President Francois Hollande will lengthen the number of years of required work to achieve a French state pension as part of an overhaul of the retirement system intended to trim the deficit.
French workers will have to contribute to the system for 43 years in 2035, up from 41 years currently, Prime Minister Jean-Marc Ayrault said yesterday. Contributions by both employees and employers will rise starting next year, though the government will reduce other payroll charges in an effort to contain labor costs.
“There isn’t a retirement reform on one side and economic policy on the other,” Ayrault said in televised comments from his office in Paris. “Our goal is growth. The place of work in our social model is essential. We’re going to reform charges related to family policy so that they’ll weigh less on growth. This will happen in 2014. There’ll be no increase in labor costs next year.”
The pledge to reduce other charges was key to winning support from Medef, France’s biggest business lobby, and keep wages in check at a time when Hollande is struggling to revive an economy that the finance ministry expects will barely grow this year.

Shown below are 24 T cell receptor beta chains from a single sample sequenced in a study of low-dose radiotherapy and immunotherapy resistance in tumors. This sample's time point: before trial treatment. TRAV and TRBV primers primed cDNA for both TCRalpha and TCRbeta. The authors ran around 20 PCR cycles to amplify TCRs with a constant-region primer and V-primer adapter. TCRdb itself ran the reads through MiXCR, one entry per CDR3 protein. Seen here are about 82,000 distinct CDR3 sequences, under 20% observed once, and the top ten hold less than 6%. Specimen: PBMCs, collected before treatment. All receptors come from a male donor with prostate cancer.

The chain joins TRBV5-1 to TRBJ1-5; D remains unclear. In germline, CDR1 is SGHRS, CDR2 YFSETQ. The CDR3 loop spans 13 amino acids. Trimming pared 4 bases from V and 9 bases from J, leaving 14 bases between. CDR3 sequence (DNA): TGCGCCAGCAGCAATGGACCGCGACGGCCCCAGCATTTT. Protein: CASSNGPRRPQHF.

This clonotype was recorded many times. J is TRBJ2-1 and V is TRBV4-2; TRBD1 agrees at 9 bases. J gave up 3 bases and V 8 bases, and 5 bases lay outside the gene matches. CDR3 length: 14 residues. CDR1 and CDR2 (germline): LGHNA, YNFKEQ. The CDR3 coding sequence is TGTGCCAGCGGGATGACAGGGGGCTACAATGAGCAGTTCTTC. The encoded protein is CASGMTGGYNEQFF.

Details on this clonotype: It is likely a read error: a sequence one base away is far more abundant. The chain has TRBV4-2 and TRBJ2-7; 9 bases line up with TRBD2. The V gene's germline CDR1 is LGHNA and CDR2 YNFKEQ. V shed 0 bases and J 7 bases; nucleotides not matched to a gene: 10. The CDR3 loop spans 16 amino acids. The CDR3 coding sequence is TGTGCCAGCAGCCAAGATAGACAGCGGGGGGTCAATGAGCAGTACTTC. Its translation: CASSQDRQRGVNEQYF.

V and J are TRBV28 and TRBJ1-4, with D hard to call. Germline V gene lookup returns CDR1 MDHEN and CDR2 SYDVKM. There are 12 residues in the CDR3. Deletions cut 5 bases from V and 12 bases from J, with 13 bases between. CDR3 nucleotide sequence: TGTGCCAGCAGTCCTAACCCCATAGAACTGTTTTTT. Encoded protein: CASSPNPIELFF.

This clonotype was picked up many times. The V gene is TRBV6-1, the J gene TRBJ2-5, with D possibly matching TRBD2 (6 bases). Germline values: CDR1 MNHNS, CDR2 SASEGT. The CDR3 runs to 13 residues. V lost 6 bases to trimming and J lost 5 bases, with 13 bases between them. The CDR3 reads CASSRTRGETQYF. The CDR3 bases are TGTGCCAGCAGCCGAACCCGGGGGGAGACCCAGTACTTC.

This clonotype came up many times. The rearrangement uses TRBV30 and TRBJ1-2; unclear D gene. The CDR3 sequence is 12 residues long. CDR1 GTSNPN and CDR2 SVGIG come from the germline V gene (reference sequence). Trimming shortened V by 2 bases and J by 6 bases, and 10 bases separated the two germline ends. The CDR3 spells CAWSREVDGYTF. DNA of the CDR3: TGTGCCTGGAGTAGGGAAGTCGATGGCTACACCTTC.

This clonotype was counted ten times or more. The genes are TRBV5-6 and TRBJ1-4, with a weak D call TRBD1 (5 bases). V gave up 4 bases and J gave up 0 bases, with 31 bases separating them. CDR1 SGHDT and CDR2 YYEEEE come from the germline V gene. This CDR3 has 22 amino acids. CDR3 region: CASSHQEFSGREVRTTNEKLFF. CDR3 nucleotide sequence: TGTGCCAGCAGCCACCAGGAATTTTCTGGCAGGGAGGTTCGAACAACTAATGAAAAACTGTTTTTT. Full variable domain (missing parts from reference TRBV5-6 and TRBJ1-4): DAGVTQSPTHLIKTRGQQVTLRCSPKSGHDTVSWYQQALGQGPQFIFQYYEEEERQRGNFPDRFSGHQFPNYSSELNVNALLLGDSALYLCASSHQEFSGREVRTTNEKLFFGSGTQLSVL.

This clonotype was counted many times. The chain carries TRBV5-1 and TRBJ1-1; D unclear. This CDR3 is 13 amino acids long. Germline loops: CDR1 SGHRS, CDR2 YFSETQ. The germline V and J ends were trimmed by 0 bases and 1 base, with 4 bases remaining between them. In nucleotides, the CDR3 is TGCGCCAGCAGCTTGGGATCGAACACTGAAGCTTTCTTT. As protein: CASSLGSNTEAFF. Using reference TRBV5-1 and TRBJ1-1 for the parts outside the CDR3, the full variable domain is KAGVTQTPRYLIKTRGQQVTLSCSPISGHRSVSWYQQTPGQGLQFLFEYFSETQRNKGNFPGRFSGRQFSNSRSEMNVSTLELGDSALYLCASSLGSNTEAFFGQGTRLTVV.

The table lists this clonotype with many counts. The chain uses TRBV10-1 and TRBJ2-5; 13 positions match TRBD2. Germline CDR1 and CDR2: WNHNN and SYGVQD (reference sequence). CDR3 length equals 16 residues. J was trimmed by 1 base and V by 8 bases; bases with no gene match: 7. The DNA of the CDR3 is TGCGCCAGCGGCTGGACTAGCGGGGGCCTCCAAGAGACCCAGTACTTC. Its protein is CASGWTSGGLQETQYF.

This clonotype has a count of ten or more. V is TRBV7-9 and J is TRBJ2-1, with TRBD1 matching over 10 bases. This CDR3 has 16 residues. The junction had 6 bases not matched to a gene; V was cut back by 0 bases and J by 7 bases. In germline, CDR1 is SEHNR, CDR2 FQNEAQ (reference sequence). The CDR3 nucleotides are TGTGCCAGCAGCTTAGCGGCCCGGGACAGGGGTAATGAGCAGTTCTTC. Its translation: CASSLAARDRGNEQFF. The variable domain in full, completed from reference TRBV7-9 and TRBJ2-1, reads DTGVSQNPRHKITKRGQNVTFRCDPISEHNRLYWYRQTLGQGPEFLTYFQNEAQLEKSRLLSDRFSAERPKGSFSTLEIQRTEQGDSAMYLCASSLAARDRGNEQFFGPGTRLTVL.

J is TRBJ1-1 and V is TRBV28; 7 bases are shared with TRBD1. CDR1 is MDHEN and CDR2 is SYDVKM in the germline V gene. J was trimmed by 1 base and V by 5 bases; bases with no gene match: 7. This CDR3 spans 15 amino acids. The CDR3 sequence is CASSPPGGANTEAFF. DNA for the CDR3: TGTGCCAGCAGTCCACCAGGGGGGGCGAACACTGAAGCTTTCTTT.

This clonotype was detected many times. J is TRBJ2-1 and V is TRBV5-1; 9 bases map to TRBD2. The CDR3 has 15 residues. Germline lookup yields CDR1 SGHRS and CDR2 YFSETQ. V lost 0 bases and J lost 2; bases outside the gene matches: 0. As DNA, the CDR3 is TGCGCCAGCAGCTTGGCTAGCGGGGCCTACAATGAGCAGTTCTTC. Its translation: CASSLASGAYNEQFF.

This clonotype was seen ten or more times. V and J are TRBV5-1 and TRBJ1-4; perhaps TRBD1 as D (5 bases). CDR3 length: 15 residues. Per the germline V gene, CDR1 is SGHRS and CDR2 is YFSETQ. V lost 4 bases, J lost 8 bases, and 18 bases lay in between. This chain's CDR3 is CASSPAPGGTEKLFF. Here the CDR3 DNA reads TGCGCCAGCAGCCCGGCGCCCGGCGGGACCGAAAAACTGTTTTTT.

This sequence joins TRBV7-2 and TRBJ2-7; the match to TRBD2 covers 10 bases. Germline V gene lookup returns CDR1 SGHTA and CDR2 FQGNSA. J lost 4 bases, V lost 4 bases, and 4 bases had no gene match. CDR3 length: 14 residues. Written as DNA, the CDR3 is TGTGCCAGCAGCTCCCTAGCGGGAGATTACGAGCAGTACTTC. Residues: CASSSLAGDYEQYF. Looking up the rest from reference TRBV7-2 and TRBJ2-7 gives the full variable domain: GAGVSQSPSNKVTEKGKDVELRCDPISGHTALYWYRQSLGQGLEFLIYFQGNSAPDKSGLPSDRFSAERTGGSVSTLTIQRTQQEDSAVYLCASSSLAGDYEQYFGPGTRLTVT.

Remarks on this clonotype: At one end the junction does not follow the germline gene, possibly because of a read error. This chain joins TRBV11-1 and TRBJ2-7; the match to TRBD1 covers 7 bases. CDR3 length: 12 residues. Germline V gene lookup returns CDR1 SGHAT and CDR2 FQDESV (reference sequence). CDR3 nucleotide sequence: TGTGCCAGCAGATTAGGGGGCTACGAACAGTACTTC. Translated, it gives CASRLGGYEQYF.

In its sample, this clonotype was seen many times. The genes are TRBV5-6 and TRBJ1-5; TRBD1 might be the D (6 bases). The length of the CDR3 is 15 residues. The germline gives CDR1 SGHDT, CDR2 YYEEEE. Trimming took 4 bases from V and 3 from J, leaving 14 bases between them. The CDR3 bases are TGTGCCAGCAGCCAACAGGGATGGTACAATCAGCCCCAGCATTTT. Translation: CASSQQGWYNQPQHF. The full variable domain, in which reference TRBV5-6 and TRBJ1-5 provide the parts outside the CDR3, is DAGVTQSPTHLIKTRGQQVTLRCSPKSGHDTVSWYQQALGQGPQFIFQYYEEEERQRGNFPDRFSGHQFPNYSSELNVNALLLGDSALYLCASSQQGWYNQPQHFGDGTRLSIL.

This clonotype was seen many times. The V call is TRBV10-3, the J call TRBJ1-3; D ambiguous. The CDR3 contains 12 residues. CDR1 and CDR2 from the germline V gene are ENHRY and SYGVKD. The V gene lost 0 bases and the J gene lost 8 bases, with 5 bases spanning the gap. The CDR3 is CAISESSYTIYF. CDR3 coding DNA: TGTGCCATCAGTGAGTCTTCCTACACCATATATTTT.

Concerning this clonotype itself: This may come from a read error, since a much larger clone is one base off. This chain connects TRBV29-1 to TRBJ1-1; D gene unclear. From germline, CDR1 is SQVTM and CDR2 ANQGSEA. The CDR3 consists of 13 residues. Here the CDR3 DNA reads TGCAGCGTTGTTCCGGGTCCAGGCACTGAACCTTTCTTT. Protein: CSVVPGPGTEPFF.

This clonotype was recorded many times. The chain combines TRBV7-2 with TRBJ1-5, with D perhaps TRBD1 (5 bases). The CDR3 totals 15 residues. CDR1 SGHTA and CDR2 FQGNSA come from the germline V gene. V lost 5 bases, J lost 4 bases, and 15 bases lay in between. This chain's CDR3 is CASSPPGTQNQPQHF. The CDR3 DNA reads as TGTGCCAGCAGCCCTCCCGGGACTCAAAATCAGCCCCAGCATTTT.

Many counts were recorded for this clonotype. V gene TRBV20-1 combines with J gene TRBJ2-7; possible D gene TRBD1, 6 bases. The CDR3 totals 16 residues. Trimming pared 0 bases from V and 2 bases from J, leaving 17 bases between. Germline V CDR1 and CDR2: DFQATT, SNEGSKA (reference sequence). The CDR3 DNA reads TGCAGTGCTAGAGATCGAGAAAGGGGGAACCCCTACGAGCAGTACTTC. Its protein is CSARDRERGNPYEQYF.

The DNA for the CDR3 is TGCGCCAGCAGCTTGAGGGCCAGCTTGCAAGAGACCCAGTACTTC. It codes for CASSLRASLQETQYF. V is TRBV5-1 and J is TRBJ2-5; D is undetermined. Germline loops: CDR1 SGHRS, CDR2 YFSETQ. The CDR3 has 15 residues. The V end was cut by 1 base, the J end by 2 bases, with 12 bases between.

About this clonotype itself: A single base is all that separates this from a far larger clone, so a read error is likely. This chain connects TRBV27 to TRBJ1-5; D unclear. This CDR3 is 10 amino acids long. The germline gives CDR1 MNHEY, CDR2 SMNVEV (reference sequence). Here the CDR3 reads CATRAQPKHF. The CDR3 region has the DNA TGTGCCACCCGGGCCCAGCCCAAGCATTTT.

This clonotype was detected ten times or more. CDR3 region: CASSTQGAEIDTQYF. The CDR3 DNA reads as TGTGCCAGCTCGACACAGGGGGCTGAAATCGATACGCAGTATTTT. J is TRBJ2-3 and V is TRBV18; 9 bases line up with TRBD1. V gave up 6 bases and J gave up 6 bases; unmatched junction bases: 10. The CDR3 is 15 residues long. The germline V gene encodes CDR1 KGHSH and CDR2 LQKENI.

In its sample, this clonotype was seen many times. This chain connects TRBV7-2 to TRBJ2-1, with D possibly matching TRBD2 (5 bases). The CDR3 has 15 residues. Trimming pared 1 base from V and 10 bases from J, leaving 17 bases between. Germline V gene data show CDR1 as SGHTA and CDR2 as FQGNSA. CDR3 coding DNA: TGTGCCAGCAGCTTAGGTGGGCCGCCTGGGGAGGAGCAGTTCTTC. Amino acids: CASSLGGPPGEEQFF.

“The prime minister has extended an olive branch on social charges and labor costs,” Medef President Pierre Gattaz said after meeting Ayrault. “If it results in a cut in charges, ‘‘I’d say, ‘bravo.’’’
The plans are aimed at eliminating the 20 billion-euro ($27 billion) deficit facing the pension system in 2020 and keep its accounts in balance until 2035, when the impact of the post war baby boom will begin to fade.
‘‘This is an important step,’’ said Michel Martinez, an economist at Societe Generale in Paris. ‘‘Companies and economic competitiveness are protected.’’
France’s effective retirement age would be about 66 in 2035 under the plan, Martinez estimates.